In the wake of Hurricane Sandy, the New York Posts reports that New York attorney general is going after Craigslist listings for "price gougers" who are offering, e.g. $20/gallon gasoline.
Robert Nozick once said that "the socialist society would have to prevent capitalist acts between consenting adults." Well, here you go. I'm trying to understand the A.G.'s theory here: if someone needs, say, 5 gallons of gasoline, they usually have a range of quick, relatively equally-priced options, i.e. gas stations. It only takes a few minutes, and the range of prices for the equivalent grade of gas is only a few percent.
During the shortage conditions that obtains following Sandy, those options were curtailed. You could go to a gas station, but would wait in line for hours to buy gas at the normal, low price. Or you could go to a "price gouger", offering to sell you gas with no wait at a considerable mark-up. This gives the consumer a choice.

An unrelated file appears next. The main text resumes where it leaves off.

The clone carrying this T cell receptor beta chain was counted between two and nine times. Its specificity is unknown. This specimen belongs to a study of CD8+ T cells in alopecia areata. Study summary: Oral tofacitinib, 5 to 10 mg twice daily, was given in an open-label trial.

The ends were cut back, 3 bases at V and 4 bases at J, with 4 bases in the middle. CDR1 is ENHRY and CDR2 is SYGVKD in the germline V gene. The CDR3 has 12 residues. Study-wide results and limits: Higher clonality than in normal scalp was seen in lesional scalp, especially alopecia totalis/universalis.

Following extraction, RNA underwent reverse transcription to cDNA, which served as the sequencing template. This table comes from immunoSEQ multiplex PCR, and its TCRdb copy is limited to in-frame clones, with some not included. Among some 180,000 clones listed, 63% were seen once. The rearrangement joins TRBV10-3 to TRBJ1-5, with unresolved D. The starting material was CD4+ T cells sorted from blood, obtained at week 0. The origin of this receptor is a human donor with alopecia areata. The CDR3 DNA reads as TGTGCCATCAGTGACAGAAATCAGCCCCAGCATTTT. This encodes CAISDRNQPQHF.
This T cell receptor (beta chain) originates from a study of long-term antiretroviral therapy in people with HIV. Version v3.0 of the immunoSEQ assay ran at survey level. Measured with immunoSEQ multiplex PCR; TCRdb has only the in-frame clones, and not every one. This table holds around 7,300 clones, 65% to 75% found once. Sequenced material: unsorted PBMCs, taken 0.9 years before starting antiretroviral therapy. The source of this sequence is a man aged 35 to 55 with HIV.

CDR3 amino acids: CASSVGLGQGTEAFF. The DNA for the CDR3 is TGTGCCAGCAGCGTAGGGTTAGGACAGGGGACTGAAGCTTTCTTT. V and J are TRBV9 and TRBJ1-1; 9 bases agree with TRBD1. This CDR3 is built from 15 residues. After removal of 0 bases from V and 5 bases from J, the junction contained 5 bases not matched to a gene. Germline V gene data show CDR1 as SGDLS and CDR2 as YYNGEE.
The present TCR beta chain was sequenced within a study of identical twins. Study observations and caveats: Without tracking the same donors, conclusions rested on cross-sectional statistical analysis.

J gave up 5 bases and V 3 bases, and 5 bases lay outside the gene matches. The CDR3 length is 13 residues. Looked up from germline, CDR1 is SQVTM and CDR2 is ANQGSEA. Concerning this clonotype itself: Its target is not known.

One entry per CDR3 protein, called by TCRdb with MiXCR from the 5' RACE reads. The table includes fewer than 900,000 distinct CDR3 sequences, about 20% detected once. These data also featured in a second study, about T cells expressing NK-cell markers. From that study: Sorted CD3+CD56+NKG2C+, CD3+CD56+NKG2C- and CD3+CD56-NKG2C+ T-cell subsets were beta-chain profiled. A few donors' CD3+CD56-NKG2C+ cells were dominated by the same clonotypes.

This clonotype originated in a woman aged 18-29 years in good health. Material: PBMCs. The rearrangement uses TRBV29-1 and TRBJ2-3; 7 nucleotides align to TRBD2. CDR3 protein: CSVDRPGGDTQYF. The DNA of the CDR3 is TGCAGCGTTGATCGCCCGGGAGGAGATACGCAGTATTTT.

If the "gouger" did not exist, only the first option would be available. Of course, the approximate equivalent could be accomplished: the person who needed gas but didn't want to wait in line could hire someone to wait in the gas line. That, presumably, would not be gouging. But waiting in line and then trying to sell the product is. The "gouger", we see, is really a small-time entrepreneur.
There are many economic stories in which there are two sides, and one could easily understand the opposite position. (For example, economic nationalists who want certain barriers to trade may be willing to accept the costs of those barriers - higher prices, lower productivity - in exchange for protecting domestic jobs. One may see that there is a tradeoff, even if one has strong opinions about which side of the trade is the more desirable.) But this is a case in which the existence of the "gouger" is a pure good.